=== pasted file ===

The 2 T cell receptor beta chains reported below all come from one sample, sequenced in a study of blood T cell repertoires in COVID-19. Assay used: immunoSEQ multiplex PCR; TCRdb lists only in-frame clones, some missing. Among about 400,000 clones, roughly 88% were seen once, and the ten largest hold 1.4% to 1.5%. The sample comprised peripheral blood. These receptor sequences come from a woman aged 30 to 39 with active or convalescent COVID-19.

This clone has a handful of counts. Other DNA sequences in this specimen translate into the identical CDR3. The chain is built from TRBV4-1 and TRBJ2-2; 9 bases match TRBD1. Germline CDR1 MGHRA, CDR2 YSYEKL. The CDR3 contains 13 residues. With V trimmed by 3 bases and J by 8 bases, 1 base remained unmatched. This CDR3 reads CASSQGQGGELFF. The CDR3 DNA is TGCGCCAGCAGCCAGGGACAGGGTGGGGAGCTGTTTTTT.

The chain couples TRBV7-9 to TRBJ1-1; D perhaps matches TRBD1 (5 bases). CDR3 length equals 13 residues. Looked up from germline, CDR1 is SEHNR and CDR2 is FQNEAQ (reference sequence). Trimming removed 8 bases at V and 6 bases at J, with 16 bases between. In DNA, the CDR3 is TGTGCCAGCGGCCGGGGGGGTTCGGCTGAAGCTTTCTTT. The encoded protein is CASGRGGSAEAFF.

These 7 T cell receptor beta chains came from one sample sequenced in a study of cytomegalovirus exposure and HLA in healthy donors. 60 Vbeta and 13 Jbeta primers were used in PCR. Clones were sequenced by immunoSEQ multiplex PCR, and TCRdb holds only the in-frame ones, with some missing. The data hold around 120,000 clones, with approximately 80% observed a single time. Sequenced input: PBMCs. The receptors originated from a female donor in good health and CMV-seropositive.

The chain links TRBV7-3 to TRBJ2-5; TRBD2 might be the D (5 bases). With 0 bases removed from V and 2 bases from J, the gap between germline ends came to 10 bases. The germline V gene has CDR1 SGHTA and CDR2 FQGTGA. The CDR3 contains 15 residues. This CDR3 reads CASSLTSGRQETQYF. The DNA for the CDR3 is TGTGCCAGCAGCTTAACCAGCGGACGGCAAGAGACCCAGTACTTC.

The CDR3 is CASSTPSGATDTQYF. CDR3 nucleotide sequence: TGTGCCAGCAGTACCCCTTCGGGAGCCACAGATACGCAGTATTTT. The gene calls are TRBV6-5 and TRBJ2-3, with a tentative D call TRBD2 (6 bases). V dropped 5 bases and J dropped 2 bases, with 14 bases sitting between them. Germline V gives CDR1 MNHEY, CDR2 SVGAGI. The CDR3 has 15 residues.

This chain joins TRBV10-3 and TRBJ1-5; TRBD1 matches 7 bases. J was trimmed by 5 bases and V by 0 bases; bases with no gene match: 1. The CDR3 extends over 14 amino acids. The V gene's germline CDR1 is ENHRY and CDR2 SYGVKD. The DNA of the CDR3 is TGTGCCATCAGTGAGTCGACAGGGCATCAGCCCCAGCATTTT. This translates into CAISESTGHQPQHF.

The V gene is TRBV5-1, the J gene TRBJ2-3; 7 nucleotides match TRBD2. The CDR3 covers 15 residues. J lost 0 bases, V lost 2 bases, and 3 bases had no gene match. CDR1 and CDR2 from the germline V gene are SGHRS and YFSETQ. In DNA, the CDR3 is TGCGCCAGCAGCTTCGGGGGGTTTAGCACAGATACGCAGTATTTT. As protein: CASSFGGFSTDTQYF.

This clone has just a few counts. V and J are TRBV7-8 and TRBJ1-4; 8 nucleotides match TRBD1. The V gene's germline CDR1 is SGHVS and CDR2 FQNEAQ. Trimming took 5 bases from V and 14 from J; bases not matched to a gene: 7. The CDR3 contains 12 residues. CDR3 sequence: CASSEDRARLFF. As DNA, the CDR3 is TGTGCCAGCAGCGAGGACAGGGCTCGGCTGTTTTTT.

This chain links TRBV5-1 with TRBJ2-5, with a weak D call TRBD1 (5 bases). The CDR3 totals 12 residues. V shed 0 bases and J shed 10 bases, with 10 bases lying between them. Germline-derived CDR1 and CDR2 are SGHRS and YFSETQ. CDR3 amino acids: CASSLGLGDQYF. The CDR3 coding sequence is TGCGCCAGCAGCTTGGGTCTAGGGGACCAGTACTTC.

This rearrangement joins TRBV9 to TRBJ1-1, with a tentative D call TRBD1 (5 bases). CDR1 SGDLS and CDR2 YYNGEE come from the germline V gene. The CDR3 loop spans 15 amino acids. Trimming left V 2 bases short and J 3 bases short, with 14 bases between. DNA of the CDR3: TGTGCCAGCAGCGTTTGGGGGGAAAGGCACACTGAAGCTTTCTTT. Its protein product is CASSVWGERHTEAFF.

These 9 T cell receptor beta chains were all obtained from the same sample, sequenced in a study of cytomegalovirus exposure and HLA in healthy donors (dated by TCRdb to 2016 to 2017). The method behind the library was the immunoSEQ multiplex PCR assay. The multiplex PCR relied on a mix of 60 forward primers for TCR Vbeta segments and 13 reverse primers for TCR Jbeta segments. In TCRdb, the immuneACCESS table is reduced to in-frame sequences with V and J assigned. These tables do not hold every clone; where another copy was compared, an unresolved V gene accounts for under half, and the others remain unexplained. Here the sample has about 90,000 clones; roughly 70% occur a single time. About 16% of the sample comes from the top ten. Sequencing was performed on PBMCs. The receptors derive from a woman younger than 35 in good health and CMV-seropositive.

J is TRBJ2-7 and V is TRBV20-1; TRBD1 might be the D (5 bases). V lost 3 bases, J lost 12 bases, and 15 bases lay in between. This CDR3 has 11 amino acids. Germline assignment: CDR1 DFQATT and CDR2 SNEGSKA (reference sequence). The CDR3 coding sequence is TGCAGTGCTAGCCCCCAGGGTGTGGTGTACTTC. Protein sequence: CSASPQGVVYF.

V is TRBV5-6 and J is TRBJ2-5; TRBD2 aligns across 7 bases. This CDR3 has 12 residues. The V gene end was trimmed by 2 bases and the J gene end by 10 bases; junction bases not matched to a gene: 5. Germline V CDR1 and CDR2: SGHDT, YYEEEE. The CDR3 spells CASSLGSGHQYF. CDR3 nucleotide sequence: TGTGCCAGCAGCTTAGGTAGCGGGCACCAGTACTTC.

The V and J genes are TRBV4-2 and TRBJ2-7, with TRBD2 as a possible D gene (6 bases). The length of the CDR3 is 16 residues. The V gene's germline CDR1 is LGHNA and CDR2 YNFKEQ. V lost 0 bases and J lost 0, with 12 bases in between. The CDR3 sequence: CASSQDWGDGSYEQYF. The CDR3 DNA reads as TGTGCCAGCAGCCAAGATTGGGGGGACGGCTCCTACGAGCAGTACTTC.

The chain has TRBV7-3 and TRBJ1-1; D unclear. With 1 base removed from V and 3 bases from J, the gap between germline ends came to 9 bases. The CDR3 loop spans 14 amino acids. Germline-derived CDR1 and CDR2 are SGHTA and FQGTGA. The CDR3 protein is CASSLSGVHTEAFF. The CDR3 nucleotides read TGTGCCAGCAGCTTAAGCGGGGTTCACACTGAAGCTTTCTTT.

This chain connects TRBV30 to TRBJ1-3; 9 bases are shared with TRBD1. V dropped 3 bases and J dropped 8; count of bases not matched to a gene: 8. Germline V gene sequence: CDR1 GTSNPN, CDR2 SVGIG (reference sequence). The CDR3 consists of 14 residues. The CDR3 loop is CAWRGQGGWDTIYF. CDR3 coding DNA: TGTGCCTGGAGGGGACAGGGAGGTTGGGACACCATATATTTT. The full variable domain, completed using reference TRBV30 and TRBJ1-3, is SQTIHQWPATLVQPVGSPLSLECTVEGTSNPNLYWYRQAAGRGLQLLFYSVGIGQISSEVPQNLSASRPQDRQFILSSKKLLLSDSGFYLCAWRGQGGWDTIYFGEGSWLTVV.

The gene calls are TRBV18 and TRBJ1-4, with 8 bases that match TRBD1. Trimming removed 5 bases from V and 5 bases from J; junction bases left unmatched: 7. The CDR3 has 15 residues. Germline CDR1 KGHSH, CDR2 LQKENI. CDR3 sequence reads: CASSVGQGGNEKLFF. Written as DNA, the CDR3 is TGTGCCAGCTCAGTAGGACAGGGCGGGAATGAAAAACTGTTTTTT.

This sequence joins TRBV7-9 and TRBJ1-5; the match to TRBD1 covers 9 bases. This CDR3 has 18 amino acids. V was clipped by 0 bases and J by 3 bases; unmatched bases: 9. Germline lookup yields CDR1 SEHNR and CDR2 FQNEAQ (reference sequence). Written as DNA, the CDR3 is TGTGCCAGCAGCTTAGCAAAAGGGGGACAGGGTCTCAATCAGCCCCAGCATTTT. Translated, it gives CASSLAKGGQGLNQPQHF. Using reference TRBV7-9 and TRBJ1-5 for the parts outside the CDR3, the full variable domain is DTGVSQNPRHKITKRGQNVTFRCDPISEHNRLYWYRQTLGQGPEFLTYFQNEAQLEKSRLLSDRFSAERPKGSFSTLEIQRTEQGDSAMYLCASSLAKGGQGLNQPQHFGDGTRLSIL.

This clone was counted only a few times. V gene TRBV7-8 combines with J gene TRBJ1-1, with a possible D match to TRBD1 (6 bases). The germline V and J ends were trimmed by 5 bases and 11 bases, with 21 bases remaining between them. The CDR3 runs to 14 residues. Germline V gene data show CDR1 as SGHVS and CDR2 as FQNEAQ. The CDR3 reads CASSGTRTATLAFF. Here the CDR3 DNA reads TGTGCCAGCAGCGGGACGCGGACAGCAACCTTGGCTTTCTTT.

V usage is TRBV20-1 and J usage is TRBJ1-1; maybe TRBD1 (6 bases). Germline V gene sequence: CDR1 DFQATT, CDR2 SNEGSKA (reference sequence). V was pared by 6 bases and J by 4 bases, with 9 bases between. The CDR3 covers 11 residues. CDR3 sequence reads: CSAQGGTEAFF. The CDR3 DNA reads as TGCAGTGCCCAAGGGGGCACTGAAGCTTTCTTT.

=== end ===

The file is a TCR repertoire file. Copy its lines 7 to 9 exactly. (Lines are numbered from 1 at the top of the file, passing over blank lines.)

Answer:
This chain joins TRBV10-3 and TRBJ1-5; TRBD1 matches 7 bases. J was trimmed by 5 bases and V by 0 bases; bases with no gene match: 1. The CDR3 extends over 14 amino acids. The V gene's germline CDR1 is ENHRY and CDR2 SYGVKD. The DNA of the CDR3 is TGTGCCATCAGTGAGTCGACAGGGCATCAGCCCCAGCATTTT. This translates into CAISESTGHQPQHF.

The V gene is TRBV5-1, the J gene TRBJ2-3; 7 nucleotides match TRBD2. The CDR3 covers 15 residues. J lost 0 bases, V lost 2 bases, and 3 bases had no gene match. CDR1 and CDR2 from the germline V gene are SGHRS and YFSETQ. In DNA, the CDR3 is TGCGCCAGCAGCTTCGGGGGGTTTAGCACAGATACGCAGTATTTT. As protein: CASSFGGFSTDTQYF.

This clone has just a few counts. V and J are TRBV7-8 and TRBJ1-4; 8 nucleotides match TRBD1. The V gene's germline CDR1 is SGHVS and CDR2 FQNEAQ. Trimming took 5 bases from V and 14 from J; bases not matched to a gene: 7. The CDR3 contains 12 residues. CDR3 sequence: CASSEDRARLFF. As DNA, the CDR3 is TGTGCCAGCAGCGAGGACAGGGCTCGGCTGTTTTTT.